Michael Lauchlan

The Rain Insinuates Itself

The Vault of Heaven by Aristarkh Lentulov

into dreams, falling on the just
and the dead, rubbing stony knots
out of the clay around our lilacs

and sliding down drains and out
into the ivy which overtakes

everything. Water and gravity
hatch life, then sluice us away.

Looking out, I long for only
the dignity of a truck on blocks,
leaves piled past wheel-hubs,

wind fluting through fenders.
I can’t be still. Instead,

I invent and borrow, offer lines
I’ve repeated until they stitch
themselves into a childhood–elms

linking hands over streets,
hydrants spraying into intersections,
cars with fins and men in hats.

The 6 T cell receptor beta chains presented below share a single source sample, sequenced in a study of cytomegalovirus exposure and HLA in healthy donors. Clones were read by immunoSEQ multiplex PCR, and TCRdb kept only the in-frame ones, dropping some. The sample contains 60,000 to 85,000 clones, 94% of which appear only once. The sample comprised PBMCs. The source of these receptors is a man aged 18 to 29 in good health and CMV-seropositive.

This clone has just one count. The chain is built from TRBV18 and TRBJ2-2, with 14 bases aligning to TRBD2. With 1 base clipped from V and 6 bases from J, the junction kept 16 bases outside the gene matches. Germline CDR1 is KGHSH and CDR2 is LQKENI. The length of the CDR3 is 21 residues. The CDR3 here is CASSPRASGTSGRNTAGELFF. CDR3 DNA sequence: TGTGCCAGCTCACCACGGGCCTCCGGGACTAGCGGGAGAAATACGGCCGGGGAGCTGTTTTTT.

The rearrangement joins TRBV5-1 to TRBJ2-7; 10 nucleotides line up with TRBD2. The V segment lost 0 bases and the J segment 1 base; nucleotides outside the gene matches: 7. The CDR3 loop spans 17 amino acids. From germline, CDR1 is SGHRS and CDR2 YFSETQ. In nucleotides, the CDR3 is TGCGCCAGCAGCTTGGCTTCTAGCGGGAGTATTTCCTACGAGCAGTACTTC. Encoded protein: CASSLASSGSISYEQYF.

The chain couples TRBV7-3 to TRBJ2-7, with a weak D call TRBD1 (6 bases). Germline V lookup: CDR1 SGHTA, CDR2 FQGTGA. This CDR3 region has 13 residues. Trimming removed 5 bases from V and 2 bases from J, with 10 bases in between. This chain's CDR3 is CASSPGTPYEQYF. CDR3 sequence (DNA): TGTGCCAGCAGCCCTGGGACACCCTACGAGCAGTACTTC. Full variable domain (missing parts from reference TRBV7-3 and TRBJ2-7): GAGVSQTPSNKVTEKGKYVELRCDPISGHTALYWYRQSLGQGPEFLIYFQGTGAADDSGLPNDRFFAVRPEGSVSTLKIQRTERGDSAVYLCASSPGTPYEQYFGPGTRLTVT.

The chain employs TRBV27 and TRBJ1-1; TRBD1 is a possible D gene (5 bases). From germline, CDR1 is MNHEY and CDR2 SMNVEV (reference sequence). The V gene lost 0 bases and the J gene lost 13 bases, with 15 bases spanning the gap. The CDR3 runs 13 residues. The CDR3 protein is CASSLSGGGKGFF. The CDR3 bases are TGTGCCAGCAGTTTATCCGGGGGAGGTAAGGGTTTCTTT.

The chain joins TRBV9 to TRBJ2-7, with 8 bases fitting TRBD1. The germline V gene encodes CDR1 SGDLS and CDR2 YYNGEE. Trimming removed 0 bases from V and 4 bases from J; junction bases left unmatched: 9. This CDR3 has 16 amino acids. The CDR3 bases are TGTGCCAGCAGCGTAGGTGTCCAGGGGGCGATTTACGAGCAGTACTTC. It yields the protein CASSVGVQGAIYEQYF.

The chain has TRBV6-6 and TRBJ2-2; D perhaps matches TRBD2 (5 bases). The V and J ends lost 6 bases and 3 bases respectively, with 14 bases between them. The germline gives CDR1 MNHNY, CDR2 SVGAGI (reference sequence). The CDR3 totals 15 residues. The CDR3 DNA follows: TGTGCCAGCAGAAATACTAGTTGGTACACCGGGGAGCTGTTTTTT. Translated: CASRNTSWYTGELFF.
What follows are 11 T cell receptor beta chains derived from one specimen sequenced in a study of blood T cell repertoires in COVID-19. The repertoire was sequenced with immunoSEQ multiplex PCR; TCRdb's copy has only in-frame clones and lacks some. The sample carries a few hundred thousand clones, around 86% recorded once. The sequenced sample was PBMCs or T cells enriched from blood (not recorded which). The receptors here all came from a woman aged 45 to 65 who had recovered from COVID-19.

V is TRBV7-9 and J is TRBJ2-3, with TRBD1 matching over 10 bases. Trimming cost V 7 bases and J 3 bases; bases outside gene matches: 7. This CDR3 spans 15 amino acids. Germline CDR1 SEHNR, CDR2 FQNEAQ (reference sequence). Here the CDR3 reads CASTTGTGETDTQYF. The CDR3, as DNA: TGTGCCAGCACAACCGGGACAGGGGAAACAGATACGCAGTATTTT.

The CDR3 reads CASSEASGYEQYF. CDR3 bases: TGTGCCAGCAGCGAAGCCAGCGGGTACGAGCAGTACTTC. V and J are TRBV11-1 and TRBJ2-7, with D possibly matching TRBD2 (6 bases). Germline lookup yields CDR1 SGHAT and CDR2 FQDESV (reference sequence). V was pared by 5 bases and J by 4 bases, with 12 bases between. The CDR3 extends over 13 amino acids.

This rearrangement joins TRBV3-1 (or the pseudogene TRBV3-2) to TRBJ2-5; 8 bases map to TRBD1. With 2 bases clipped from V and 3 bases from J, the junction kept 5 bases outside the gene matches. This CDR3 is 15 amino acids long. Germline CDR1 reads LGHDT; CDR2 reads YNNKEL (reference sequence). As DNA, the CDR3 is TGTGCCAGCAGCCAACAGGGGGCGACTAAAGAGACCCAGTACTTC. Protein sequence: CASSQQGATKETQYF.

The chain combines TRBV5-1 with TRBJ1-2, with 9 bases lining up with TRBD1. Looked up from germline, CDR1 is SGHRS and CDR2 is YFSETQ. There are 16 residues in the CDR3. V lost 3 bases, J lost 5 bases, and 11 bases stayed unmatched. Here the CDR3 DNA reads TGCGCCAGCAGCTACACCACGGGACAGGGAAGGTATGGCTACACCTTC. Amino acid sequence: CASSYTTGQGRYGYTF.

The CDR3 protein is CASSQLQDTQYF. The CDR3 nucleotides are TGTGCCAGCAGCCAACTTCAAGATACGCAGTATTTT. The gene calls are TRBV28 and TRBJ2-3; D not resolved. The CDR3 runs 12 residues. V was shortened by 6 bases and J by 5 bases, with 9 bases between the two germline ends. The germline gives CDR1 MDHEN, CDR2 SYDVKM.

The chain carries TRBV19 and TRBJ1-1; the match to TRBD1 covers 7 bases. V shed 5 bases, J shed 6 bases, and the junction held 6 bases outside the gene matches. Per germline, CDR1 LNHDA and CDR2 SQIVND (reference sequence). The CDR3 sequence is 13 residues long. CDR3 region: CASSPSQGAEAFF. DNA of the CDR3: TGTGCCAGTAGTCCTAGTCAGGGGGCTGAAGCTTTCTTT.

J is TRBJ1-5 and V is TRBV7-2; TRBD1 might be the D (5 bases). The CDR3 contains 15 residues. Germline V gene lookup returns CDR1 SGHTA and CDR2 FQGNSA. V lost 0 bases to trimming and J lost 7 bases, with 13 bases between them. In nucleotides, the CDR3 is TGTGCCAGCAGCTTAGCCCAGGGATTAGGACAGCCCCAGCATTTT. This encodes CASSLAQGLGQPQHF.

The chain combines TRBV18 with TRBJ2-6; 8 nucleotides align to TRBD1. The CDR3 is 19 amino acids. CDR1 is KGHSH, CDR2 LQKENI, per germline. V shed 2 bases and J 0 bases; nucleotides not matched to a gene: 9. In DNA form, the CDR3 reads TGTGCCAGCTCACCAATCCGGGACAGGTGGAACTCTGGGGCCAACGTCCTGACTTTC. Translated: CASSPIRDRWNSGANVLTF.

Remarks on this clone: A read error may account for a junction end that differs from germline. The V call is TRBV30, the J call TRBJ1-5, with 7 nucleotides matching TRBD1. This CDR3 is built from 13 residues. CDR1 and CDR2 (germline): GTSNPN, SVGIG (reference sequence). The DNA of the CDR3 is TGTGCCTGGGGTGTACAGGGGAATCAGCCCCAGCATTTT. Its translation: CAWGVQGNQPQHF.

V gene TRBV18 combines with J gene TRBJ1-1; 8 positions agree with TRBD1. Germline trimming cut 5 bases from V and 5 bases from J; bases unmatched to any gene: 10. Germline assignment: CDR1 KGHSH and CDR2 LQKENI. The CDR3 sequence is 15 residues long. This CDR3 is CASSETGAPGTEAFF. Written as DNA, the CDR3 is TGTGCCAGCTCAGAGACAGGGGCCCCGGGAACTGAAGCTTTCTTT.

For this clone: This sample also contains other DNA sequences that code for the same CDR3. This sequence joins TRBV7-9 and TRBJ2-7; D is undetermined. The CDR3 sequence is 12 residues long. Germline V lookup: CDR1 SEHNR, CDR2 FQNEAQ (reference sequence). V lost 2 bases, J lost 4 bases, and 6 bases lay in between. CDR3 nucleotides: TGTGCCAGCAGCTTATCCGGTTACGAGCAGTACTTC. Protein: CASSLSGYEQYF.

Some of these I saw.
The rest were seen by others
afoot in a dissolving town.

Rain thrums against windows
and pools in all the junkyards.


About the writer:
Michael Lauchlan has contributed to many publications, including New England Review, Virginia Quarterly Review, The North American Review, Nimrod, Sugar House Review, Louisville Review, Poet Lore, Southern Poetry Review, and Poetry Ireland. His most recent collection is Trumbull Ave. from WSU Press (2015).

Image: The Vault of Heaven by Aristarkh Lentulov (1874-1943). Oil on canvas. 38.1 x 50.7 inches. 1915. Public domain.